(Reuters) - The county prosecutor for Minneapolis said on Wednesday he hoped to decide by the end of March whether charges will be filed in last year's fatal police shooting of a black man, now that a state authority has completed its investigation.
The Minnesota Bureau of Criminal Apprehension has finished a nearly three-month probe into the shooting death of Jamar Clark, 24, by Minneapolis police officers. It turned over its case file to the Hennepin County Attorney's Office on Tuesday, according to a statement from County Attorney Mike Freeman on Wednesday.
Prosecutors will now review the file and additional investigation may be necessary, the statement said.
Clark's November shooting came at a time of national debate over the use of lethal force by police, especially against black men. Minneapolis was among a number of U.S. cities that have seen protests over police killings.
Some witnesses have said Clark was handcuffed or restrained on the ground when he was shot, while authorities have said there was a scuffle and Clark was trying to get a police officer's gun.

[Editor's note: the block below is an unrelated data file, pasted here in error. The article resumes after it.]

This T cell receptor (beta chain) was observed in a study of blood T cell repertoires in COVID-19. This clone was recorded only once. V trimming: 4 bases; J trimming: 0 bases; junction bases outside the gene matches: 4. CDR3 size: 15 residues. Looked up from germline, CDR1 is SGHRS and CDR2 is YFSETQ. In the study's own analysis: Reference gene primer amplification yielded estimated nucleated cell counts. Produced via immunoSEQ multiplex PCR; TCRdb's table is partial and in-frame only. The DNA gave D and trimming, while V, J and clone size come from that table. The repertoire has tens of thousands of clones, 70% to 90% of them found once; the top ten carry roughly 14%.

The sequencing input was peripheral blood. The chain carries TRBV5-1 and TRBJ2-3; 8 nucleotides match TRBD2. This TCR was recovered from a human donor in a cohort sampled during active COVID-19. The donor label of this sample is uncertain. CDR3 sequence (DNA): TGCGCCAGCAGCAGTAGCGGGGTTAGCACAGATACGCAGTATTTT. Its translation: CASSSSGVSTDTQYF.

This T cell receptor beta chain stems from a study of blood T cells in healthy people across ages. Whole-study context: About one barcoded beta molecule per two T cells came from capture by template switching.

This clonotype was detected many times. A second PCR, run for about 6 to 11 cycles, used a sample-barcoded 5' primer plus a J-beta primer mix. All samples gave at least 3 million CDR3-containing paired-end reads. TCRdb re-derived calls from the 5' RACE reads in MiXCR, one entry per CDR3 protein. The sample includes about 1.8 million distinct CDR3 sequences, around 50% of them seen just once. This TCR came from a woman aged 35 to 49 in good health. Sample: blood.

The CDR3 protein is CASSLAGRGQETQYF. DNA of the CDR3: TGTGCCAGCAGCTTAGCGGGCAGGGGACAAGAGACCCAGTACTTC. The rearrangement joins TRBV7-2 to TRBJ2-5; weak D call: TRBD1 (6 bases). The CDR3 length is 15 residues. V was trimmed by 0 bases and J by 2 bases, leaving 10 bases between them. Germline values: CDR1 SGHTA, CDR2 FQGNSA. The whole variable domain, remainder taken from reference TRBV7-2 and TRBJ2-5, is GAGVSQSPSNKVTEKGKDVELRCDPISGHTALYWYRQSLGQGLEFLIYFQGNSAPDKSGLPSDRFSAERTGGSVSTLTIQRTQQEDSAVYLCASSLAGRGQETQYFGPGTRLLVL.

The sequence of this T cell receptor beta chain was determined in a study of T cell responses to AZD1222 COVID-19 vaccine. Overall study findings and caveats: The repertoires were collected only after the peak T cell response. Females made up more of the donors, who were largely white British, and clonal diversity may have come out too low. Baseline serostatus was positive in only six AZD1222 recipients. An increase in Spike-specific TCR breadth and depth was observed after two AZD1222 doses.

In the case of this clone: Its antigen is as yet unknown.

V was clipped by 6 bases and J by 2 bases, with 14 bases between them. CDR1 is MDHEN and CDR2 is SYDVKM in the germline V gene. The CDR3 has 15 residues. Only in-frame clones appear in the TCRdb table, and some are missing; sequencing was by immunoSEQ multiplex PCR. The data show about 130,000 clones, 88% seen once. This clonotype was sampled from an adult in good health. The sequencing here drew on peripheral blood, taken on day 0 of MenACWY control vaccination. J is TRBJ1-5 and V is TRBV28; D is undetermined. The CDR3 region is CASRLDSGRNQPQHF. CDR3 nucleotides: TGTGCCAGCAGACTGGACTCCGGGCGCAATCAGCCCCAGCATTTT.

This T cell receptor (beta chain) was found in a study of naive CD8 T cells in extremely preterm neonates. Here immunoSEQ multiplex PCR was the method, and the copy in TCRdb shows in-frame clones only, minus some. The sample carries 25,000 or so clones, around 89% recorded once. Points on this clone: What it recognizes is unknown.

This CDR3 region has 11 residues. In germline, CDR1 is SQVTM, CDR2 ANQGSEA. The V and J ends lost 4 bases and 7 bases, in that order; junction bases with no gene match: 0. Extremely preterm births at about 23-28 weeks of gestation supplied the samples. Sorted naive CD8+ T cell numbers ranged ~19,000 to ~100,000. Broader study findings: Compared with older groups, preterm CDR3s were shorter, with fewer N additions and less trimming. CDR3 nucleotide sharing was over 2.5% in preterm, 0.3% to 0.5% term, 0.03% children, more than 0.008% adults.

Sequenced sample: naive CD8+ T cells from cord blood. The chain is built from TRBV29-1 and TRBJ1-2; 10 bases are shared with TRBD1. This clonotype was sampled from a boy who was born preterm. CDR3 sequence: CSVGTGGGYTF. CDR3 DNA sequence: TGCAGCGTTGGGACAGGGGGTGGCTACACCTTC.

Civil rights groups sued Minnesota state agencies on Tuesday to force them to release video footage of the Clark shooting.
The American Civil Liberties Union and the Minneapolis branch of the National Association for the Advancement of Colored People said they were demanding the video be released under the state's freedom of information law, after law enforcement declined to release the footage.
The lawsuit did not say what possible video material may exist but stated the footage could shed light on conflicting accounts of what happened.
(Reporting by Mary Wisniewski in Chicago; Editing by Peter Cooney)